FIG. l is an elevational view of one form of vibratory screw conveyor according to this invention;

FIG. 2 is an elevational view of a second form of vibratory screw conveyor according to this invention;

FIG. 3 is an enlarged, vertical sectional view taken along the line 3-3 of FIG. 2;

FIG. 4 is a vertical sectional View corresponding to FIG. 3 of a modication;

FIG. 5 is an elevational view of a third form of vibratory screw conveyor according to this invention;

FIG. 6 is an enlarged, fragmentary, vertical sectional view taken along the line 6 6 of FIG. 5; and

FIG. 7 is an enlarged, fragmentary, vertical sectional I View taken along the line 7 7 of FIG. 5.

Referring to the drawings, the apparatus shown in FIG. 1 includes a screw conveyor that comprises an auger 10, part of which extends through the lower portion of a supply hopper 11 and the remainder of which is surrounded by a cylindrical casing 12. The casing 12 is provided with a spout 13 through which the conveyed material is discharged from the apparatus. Although the lspout 13 discharges the material radially downward, it is to be understood that the material may be discharged axially.

A shaft 14 on which the auger 10 is mounted extends through an annular plate 15 that closes the discharge end 0f the casing 12, and is journaled in a bearing 16 that is Secured on the outer side of the annular plate 15. The other end of the shaft 14 extends through a hole which is provided in the end of the supply hopper 11 and is surrounded by a second annular plate 17 secured on the outside of the supply hopper. Mounted on this annular plate is a second bearing 18 for the shaft 14.

The screw conveyor, including the supply hopper 11 and casing 12, is mounted by means of leaf springs 19 on a base 2i?. These leaf springs, which may be of any suitable spring material, such as steel or laminated glass ber, are inclined slightly to the vertical. Thus, as the leaf springs 19 are excd, the screw conveyor moves through a substantially linear patch which extends at an acute angle to the axis of the auger 10. Leaf springs, however, are only one example of a support that mounts the casing 12 for movement in an elongated path.

The auger 1l) is turned in a direction such that the conveying direction of the auger is to the left as viewed in FIG. l and the direction of inclination of the leaf springs 19 is such that conveying by vibration is to the right as viewed in FIG. 2, the resulting overall feeding action of the vibratory screw conveyor being to the left as indicated by the arrow in FIG. 1.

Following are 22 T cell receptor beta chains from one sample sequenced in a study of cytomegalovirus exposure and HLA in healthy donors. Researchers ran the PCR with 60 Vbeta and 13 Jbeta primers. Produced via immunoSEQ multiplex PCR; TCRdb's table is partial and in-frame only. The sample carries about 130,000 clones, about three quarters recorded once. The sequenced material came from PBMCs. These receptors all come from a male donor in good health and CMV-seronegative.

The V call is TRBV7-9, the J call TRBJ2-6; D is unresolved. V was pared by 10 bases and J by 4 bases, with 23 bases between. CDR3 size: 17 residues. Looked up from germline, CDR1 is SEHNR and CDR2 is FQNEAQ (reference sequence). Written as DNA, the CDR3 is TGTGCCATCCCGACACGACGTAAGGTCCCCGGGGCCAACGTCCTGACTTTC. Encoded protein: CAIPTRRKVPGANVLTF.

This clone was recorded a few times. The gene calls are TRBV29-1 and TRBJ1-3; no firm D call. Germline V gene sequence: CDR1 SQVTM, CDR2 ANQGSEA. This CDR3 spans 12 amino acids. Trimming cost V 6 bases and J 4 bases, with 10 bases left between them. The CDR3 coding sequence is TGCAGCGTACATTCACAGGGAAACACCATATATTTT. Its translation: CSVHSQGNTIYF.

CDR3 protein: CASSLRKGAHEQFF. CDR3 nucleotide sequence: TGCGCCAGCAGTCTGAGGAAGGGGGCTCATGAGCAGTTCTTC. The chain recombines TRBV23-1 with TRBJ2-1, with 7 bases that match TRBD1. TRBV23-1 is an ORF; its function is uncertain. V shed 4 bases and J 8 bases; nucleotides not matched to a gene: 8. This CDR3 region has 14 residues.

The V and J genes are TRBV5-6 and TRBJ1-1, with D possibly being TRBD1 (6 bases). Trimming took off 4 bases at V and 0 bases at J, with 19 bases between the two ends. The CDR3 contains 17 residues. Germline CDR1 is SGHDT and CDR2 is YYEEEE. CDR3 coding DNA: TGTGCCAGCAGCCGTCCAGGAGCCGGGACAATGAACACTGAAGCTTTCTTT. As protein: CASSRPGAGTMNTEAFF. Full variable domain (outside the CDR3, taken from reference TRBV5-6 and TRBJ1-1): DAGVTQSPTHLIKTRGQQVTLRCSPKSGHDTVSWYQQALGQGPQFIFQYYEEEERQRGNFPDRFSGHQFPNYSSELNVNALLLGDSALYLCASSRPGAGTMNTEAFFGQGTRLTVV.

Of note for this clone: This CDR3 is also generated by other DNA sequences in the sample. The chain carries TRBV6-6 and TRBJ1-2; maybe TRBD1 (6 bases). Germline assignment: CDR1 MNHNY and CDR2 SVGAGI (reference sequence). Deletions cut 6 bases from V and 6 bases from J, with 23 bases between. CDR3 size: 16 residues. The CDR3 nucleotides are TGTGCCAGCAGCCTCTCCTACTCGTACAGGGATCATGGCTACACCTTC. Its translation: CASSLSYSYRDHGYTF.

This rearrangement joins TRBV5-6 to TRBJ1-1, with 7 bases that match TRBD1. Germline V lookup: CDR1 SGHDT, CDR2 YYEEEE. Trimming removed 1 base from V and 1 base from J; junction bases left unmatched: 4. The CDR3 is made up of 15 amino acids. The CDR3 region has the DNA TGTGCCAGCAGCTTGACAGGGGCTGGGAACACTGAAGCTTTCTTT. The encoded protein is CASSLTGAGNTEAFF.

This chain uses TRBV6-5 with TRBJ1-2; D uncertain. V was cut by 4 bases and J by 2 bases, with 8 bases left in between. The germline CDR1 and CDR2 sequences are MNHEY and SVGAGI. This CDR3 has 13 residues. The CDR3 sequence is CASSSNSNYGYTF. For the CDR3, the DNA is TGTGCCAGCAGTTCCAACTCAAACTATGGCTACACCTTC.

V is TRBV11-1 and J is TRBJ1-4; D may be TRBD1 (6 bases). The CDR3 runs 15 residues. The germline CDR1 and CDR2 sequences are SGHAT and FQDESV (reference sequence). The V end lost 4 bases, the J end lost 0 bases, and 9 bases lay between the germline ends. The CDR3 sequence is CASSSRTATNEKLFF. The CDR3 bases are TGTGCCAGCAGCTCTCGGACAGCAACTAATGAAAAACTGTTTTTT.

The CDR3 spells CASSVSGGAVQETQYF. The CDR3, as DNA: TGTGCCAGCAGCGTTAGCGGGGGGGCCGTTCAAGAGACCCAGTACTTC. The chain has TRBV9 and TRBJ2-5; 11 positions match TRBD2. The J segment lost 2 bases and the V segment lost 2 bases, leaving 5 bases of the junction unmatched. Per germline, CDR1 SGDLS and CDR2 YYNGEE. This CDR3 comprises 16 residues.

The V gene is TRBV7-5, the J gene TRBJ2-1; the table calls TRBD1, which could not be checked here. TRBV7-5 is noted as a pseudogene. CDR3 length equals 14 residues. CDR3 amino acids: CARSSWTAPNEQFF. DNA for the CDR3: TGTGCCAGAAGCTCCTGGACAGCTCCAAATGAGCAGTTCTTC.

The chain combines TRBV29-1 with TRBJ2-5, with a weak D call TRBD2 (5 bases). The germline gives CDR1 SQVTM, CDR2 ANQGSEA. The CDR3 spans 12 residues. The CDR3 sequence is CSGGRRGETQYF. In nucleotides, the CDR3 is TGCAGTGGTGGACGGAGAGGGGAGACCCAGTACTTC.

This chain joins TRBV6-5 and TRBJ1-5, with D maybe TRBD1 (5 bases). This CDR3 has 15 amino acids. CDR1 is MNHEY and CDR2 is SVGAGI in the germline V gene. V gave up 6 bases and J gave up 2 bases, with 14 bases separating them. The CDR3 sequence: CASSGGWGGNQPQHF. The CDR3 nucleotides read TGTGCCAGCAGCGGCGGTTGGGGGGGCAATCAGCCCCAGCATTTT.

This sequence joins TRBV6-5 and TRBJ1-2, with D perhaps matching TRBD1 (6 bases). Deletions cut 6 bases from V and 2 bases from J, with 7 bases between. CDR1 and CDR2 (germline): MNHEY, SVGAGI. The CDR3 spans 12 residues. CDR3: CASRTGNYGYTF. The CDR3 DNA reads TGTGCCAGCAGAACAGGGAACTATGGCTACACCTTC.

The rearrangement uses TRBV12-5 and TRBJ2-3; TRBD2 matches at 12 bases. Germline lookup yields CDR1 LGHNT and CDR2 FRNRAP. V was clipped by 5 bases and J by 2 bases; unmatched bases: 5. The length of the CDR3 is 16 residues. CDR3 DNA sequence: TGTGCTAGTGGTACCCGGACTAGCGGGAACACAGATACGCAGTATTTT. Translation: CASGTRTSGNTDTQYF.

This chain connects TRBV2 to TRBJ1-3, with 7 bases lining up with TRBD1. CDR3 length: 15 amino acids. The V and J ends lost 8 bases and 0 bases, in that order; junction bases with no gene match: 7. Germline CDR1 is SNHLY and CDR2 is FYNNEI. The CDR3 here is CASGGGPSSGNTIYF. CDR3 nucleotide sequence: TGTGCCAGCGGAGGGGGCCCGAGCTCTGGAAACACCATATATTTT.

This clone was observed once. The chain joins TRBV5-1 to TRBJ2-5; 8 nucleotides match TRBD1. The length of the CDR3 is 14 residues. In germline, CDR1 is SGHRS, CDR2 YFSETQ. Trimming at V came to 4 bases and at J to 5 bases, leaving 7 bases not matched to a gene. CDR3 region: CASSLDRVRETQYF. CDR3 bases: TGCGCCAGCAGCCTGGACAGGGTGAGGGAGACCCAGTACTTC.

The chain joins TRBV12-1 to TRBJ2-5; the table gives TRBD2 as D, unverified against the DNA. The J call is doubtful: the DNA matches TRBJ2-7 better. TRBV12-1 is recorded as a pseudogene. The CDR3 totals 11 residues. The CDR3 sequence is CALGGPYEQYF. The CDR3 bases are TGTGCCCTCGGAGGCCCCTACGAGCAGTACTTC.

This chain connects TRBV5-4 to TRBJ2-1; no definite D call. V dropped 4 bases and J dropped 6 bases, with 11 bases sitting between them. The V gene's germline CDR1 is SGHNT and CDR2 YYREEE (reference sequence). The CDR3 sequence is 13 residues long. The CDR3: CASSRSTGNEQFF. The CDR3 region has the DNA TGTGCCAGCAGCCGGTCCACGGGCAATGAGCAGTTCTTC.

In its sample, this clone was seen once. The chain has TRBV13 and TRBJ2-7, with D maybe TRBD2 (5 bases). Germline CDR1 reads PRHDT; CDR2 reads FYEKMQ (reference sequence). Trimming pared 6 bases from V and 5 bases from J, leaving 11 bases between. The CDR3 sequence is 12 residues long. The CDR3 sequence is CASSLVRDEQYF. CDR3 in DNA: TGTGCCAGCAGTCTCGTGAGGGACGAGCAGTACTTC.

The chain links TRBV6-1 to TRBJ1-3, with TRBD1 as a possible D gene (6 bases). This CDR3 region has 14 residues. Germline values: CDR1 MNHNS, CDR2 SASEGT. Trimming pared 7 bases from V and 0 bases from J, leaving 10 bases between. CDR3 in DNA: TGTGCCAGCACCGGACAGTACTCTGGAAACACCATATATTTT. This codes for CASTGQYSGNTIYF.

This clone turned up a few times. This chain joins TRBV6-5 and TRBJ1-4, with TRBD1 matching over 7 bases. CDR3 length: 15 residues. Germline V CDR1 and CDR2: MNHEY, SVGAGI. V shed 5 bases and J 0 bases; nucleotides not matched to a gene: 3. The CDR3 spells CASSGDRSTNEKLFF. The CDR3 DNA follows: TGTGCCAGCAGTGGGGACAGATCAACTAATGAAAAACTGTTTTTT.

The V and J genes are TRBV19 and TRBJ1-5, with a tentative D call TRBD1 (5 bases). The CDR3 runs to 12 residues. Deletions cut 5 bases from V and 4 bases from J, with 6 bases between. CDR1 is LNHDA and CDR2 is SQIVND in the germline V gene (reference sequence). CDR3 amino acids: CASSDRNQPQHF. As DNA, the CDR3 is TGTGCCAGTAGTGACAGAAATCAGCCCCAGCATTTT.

Power for vibrating the screw conveyor is supplied from a motor 21 mounted on the base 20, through a belt 22 which drives a pulley 23. This pulley operates a conventional rotary eccentric drive, see, for example, the above U.S. application Ser. No. 262,604, which is connected to the bottom of the casing 12 by means of a pair of leaf springs 24 (drive link). The pair of leaf springs 29 is secured at each end to a section of square tubing 25 one of which is welded to a bracket 26 on the bottom of the casing 12. As the rotary eccentric drive is rotated by the motor 21, the drive acts through the drivelink to vibrate the screw conveyor in a path determined by the leaf springs 19 that support the screw conveyor.

The motor 21, acting through a belt 27 and a pulley 28, also drives a gear reduction unit 29 having an output shaft 30. In order to provide a rotary drive for rotating the auger in a direction such as to move the material toward the discharge end of the casing 12, the output shaft 3i) is provided with a suitable pulley and belt through which it drives a pulley 31 secured to the shaft 14 on which the auger is mounted. In this manner the motor 21 supplies power also for rotating the auger 1Q.

In order that output of the screw conveyor shown in FIG. 1 may be varied, the gear rdeuction unit 29 is of the variable ratio type and is provided with a hand wheel 32 by means of which the speed of the output shaft 30 may be adjusted. It is to be understood that the gear reduction unit 29, instead of being driven by the motor that furnishes power for the rotary eccentric drive, may be driven by a separate motor. If such separate motor is a variable speed motor, the gear reduction unit 29 may be of the xed ratio type instead of the variable ratio type.

A chute indicated diagrammatically at 93, which extends into the supply hopper 11, may be kept lled with material to be conveyed. With this arrangement the level of the material in the supply hopper 11 normally will remain substantially at or slightly above the level of the lower end of the chute 93, and the flights of the auger 10 inside the casing 12 will be completely filled with material during the operation of the apparatus.

The backward vibration conveying action of the screw conveyor keeps the casing 12 full and provides back pressure which compacts the material during operation of the apparatus (in addition to the vibration itself) resulting in a very accurate, uniform-density flow of the material from the spout 13.

A modified vibratory screw conveyor is shown in FIGS. 2 and 3 and includes a screw conveyor that comprises a ribbon auger 33 extending through a casing 34 having a rounded bottom 35 (FIG. 3), vertical sides 36 and a flat cover 37. The casing 34 is provided with a feed spout 38 through which material is fed into the vibratory screw conveyor and with a discharge spout 39 through which the conveyed and mixed material is discharged from the apparatus. The ribbon auger 33 is a standard ribbon type having lifting or mixing paddles 40 (FIG. 3) extending radially from `and along a pipe auger shaft 41, the auger flight or ribbon 50 of the ribbon auger 33 being carried on the outer ends of the paddles 40.